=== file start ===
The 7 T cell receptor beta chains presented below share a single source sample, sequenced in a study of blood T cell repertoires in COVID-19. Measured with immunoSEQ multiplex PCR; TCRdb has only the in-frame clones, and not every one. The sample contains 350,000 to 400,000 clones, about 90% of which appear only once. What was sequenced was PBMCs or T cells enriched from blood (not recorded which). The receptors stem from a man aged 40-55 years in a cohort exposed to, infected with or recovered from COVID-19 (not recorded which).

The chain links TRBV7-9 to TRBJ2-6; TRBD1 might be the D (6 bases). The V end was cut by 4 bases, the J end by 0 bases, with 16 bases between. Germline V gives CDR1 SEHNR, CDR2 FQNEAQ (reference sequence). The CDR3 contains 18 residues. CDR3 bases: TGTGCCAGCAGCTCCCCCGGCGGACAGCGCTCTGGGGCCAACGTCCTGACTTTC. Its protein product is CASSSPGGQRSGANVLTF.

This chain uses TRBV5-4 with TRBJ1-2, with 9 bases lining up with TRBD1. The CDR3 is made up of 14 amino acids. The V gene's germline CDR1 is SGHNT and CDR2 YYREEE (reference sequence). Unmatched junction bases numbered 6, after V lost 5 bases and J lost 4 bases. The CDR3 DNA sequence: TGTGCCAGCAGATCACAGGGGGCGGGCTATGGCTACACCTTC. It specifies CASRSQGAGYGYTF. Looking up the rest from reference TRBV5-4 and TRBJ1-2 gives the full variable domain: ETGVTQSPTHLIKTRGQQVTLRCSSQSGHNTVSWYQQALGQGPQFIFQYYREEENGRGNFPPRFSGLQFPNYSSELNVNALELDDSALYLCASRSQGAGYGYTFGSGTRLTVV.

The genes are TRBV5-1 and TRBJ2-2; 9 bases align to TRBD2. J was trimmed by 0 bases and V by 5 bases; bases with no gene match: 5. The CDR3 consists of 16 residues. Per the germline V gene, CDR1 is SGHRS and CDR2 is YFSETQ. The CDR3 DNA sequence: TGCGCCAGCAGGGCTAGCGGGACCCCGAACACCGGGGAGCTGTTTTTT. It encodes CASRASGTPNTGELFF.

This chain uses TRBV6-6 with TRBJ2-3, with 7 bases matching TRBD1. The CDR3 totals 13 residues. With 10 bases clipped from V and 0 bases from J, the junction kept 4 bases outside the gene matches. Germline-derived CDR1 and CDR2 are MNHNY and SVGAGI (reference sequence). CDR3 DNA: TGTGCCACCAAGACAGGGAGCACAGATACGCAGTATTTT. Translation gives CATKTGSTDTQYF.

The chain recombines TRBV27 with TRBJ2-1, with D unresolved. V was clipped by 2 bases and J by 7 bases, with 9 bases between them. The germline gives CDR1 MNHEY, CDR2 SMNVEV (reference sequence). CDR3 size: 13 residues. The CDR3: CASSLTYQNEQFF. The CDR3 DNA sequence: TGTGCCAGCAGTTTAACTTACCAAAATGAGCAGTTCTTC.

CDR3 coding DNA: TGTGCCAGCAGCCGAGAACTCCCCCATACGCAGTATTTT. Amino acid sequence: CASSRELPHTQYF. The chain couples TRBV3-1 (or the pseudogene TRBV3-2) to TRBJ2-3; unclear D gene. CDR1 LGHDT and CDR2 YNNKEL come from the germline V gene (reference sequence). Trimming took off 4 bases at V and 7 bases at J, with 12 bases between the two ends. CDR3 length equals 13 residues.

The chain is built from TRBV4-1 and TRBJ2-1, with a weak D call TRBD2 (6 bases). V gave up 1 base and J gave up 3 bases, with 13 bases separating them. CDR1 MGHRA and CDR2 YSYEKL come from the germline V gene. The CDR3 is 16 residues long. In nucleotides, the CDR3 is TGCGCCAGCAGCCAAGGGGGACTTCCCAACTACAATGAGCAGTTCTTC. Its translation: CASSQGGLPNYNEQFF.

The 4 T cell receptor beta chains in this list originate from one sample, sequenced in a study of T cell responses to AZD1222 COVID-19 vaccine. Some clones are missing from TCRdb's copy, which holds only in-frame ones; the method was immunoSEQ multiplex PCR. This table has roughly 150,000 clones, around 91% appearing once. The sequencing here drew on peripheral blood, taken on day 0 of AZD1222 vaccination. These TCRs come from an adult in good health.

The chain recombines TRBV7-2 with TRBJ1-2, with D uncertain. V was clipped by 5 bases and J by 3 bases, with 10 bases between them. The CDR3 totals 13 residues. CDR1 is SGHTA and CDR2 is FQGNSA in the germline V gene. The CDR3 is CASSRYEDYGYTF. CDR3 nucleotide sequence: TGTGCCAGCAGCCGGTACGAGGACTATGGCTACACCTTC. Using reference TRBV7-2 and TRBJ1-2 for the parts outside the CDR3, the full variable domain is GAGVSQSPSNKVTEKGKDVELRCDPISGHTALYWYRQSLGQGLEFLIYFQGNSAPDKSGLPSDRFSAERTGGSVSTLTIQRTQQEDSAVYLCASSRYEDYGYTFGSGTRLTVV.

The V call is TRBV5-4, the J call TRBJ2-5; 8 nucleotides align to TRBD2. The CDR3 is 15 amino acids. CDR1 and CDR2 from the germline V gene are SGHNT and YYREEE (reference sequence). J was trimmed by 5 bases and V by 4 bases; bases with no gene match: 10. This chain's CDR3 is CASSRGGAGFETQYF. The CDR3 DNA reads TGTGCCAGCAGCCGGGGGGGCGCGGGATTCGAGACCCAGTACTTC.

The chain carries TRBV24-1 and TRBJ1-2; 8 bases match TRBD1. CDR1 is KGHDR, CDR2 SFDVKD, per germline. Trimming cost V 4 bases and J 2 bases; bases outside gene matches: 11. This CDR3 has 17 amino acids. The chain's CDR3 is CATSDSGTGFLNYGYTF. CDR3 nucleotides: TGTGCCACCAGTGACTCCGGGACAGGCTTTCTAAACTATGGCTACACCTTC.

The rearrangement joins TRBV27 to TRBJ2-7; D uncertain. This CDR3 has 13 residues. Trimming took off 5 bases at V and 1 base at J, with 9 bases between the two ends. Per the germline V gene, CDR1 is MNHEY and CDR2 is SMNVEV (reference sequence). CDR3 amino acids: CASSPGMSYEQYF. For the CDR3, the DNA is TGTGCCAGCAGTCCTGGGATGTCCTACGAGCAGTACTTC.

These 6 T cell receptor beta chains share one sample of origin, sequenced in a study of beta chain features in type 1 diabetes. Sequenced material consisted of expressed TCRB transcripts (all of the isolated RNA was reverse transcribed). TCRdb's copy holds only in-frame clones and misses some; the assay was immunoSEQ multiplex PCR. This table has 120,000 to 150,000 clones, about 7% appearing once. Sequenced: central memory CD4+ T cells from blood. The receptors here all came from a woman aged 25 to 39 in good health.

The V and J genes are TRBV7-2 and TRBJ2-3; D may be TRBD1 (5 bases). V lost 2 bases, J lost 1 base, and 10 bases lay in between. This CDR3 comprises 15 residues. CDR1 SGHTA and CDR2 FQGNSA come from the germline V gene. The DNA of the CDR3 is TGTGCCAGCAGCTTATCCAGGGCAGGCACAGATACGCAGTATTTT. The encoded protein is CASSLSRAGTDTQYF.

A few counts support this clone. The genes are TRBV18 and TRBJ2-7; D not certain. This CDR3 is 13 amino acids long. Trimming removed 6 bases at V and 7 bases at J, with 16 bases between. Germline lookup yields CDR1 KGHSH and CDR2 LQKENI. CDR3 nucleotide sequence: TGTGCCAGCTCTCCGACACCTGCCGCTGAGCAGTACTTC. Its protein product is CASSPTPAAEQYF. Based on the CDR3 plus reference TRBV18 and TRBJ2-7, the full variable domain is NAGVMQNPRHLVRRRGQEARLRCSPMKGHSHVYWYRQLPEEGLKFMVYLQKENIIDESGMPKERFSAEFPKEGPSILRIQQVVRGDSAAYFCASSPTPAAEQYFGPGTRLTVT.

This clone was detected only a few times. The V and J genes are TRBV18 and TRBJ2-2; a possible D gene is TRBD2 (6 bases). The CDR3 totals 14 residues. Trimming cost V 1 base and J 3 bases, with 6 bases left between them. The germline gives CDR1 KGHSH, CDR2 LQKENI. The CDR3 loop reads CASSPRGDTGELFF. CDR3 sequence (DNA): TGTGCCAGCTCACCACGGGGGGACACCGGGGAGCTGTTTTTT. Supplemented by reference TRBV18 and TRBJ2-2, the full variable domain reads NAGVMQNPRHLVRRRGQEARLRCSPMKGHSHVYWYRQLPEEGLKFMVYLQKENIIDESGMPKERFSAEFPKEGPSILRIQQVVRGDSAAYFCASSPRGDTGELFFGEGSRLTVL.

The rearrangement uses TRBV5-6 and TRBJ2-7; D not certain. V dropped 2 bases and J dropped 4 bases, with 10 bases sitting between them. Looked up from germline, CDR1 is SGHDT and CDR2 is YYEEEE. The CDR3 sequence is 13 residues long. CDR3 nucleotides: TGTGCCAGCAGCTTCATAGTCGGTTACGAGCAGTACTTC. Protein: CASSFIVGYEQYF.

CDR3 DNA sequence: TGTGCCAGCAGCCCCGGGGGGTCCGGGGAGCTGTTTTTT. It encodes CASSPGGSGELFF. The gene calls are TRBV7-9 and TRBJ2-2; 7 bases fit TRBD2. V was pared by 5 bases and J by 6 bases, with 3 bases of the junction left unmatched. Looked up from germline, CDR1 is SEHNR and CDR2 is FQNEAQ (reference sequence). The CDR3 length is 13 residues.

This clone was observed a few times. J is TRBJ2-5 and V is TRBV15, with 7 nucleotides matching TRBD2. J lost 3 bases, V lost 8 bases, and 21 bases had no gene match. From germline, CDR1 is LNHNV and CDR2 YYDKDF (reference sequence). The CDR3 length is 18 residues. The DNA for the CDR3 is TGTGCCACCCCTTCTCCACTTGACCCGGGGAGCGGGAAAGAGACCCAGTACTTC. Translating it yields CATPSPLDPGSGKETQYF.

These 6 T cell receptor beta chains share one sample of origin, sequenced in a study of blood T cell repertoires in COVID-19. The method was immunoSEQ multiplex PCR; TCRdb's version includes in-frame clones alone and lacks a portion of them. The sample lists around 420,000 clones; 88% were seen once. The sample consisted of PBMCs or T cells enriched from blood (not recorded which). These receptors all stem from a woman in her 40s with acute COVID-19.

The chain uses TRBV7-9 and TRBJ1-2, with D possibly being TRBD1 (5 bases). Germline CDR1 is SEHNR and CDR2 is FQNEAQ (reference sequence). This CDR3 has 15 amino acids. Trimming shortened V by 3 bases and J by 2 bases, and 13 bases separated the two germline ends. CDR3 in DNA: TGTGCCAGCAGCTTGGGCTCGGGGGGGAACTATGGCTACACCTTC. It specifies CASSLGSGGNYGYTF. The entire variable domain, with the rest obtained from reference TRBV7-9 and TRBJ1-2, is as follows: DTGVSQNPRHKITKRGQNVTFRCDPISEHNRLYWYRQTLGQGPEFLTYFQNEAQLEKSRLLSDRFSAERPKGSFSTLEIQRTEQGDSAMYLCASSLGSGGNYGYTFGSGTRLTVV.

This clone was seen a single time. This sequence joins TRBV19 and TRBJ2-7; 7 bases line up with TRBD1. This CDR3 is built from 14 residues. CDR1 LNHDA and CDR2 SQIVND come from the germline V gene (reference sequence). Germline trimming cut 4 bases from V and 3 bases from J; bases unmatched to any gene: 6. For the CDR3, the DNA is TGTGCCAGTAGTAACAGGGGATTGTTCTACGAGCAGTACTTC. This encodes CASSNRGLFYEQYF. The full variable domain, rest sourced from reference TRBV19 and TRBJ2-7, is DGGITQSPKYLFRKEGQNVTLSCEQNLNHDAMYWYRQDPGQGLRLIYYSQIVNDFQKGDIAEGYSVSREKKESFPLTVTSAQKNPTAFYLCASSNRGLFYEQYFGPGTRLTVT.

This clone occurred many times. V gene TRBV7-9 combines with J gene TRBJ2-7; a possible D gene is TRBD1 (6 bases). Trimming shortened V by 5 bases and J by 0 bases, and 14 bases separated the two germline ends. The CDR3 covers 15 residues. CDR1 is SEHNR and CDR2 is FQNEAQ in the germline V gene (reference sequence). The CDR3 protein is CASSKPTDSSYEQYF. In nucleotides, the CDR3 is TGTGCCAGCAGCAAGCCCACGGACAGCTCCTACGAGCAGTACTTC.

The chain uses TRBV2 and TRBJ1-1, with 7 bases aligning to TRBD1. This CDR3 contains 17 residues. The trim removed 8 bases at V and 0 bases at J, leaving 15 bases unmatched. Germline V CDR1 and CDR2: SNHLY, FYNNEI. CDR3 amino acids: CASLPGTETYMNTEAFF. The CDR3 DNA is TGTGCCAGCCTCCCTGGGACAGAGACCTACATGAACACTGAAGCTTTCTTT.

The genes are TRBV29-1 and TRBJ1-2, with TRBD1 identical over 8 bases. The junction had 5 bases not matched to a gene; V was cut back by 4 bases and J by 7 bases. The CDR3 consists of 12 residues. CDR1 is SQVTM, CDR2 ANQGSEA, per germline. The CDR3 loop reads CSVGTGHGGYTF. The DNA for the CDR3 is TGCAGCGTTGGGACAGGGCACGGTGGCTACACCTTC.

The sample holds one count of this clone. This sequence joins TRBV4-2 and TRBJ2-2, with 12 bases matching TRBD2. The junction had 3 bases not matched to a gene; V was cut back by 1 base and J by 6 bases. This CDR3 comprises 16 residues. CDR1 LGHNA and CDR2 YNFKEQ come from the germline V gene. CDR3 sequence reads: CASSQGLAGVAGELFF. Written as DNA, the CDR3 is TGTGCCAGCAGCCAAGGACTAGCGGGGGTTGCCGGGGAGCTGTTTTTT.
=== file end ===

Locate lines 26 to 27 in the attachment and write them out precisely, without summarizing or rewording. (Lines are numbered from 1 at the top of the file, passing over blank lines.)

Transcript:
The genes are TRBV29-1 and TRBJ1-2, with TRBD1 identical over 8 bases. The junction had 5 bases not matched to a gene; V was cut back by 4 bases and J by 7 bases. The CDR3 consists of 12 residues. CDR1 is SQVTM, CDR2 ANQGSEA, per germline. The CDR3 loop reads CSVGTGHGGYTF. The DNA for the CDR3 is TGCAGCGTTGGGACAGGGCACGGTGGCTACACCTTC.

The sample holds one count of this clone. This sequence joins TRBV4-2 and TRBJ2-2, with 12 bases matching TRBD2. The junction had 3 bases not matched to a gene; V was cut back by 1 base and J by 6 bases. This CDR3 comprises 16 residues. CDR1 LGHNA and CDR2 YNFKEQ come from the germline V gene. CDR3 sequence reads: CASSQGLAGVAGELFF. Written as DNA, the CDR3 is TGTGCCAGCAGCCAAGGACTAGCGGGGGTTGCCGGGGAGCTGTTTTTT.